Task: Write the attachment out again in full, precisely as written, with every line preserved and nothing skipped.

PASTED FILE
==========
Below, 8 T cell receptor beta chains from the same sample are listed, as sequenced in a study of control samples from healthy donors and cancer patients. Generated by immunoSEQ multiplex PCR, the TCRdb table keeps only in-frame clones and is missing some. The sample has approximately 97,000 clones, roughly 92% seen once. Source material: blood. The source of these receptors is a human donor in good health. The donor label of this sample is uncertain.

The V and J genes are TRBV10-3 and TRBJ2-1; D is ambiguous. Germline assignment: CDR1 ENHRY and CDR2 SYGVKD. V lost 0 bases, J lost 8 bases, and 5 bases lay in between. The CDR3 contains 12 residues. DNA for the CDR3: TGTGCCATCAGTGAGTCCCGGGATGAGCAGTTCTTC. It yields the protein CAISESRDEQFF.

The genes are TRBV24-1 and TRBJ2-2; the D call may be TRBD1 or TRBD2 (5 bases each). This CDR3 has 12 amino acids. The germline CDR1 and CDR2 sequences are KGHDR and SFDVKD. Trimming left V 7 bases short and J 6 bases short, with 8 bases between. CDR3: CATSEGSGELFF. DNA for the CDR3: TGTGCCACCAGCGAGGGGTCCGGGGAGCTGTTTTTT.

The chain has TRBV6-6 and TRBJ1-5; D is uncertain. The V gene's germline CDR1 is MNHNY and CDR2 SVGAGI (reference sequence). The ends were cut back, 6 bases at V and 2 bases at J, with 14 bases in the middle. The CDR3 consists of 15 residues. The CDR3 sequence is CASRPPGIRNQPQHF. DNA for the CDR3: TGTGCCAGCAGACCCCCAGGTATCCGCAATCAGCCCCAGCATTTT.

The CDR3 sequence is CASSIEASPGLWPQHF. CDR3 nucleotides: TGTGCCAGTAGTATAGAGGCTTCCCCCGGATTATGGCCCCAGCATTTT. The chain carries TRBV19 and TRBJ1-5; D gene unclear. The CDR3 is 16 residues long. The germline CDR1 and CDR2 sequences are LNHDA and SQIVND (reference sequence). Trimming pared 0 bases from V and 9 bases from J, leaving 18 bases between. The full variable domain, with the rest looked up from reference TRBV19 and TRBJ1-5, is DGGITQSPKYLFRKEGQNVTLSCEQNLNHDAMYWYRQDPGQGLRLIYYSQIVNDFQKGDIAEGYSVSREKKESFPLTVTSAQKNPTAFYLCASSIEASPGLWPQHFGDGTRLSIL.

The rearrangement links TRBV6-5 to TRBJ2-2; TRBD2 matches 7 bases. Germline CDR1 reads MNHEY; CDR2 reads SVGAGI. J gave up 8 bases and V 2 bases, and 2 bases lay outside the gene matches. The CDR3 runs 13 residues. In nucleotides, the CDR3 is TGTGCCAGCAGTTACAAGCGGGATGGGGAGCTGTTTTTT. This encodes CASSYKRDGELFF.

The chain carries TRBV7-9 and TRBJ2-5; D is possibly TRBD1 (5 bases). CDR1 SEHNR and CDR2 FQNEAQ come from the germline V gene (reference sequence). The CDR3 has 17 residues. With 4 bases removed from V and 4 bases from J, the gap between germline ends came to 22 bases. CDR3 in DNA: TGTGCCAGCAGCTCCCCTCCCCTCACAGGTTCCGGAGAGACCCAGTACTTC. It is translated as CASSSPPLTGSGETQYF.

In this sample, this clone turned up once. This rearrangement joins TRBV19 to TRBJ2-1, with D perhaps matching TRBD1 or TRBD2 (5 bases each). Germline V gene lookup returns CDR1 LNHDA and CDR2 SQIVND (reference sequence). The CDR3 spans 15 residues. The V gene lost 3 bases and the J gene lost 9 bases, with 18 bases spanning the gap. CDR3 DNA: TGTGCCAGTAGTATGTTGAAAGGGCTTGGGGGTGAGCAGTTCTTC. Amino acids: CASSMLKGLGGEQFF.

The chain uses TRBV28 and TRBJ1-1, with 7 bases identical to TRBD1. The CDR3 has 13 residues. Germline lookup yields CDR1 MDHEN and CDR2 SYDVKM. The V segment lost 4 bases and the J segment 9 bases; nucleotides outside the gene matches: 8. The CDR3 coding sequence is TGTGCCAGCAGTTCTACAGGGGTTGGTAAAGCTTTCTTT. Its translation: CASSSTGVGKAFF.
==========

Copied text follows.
Below, 8 T cell receptor beta chains from the same sample are listed, as sequenced in a study of control samples from healthy donors and cancer patients. Generated by immunoSEQ multiplex PCR, the TCRdb table keeps only in-frame clones and is missing some. The sample has approximately 97,000 clones, roughly 92% seen once. Source material: blood. The source of these receptors is a human donor in good health. The donor label of this sample is uncertain.

The V and J genes are TRBV10-3 and TRBJ2-1; D is ambiguous. Germline assignment: CDR1 ENHRY and CDR2 SYGVKD. V lost 0 bases, J lost 8 bases, and 5 bases lay in between. The CDR3 contains 12 residues. DNA for the CDR3: TGTGCCATCAGTGAGTCCCGGGATGAGCAGTTCTTC. It yields the protein CAISESRDEQFF.

The genes are TRBV24-1 and TRBJ2-2; the D call may be TRBD1 or TRBD2 (5 bases each). This CDR3 has 12 amino acids. The germline CDR1 and CDR2 sequences are KGHDR and SFDVKD. Trimming left V 7 bases short and J 6 bases short, with 8 bases between. CDR3: CATSEGSGELFF. DNA for the CDR3: TGTGCCACCAGCGAGGGGTCCGGGGAGCTGTTTTTT.

The chain has TRBV6-6 and TRBJ1-5; D is uncertain. The V gene's germline CDR1 is MNHNY and CDR2 SVGAGI (reference sequence). The ends were cut back, 6 bases at V and 2 bases at J, with 14 bases in the middle. The CDR3 consists of 15 residues. The CDR3 sequence is CASRPPGIRNQPQHF. DNA for the CDR3: TGTGCCAGCAGACCCCCAGGTATCCGCAATCAGCCCCAGCATTTT.

The CDR3 sequence is CASSIEASPGLWPQHF. CDR3 nucleotides: TGTGCCAGTAGTATAGAGGCTTCCCCCGGATTATGGCCCCAGCATTTT. The chain carries TRBV19 and TRBJ1-5; D gene unclear. The CDR3 is 16 residues long. The germline CDR1 and CDR2 sequences are LNHDA and SQIVND (reference sequence). Trimming pared 0 bases from V and 9 bases from J, leaving 18 bases between. The full variable domain, with the rest looked up from reference TRBV19 and TRBJ1-5, is DGGITQSPKYLFRKEGQNVTLSCEQNLNHDAMYWYRQDPGQGLRLIYYSQIVNDFQKGDIAEGYSVSREKKESFPLTVTSAQKNPTAFYLCASSIEASPGLWPQHFGDGTRLSIL.

The rearrangement links TRBV6-5 to TRBJ2-2; TRBD2 matches 7 bases. Germline CDR1 reads MNHEY; CDR2 reads SVGAGI. J gave up 8 bases and V 2 bases, and 2 bases lay outside the gene matches. The CDR3 runs 13 residues. In nucleotides, the CDR3 is TGTGCCAGCAGTTACAAGCGGGATGGGGAGCTGTTTTTT. This encodes CASSYKRDGELFF.

The chain carries TRBV7-9 and TRBJ2-5; D is possibly TRBD1 (5 bases). CDR1 SEHNR and CDR2 FQNEAQ come from the germline V gene (reference sequence). The CDR3 has 17 residues. With 4 bases removed from V and 4 bases from J, the gap between germline ends came to 22 bases. CDR3 in DNA: TGTGCCAGCAGCTCCCCTCCCCTCACAGGTTCCGGAGAGACCCAGTACTTC. It is translated as CASSSPPLTGSGETQYF.

In this sample, this clone turned up once. This rearrangement joins TRBV19 to TRBJ2-1, with D perhaps matching TRBD1 or TRBD2 (5 bases each). Germline V gene lookup returns CDR1 LNHDA and CDR2 SQIVND (reference sequence). The CDR3 spans 15 residues. The V gene lost 3 bases and the J gene lost 9 bases, with 18 bases spanning the gap. CDR3 DNA: TGTGCCAGTAGTATGTTGAAAGGGCTTGGGGGTGAGCAGTTCTTC. Amino acids: CASSMLKGLGGEQFF.

The chain uses TRBV28 and TRBJ1-1, with 7 bases identical to TRBD1. The CDR3 has 13 residues. Germline lookup yields CDR1 MDHEN and CDR2 SYDVKM. The V segment lost 4 bases and the J segment 9 bases; nucleotides outside the gene matches: 8. The CDR3 coding sequence is TGTGCCAGCAGTTCTACAGGGGTTGGTAAAGCTTTCTTT. Its translation: CASSSTGVGKAFF.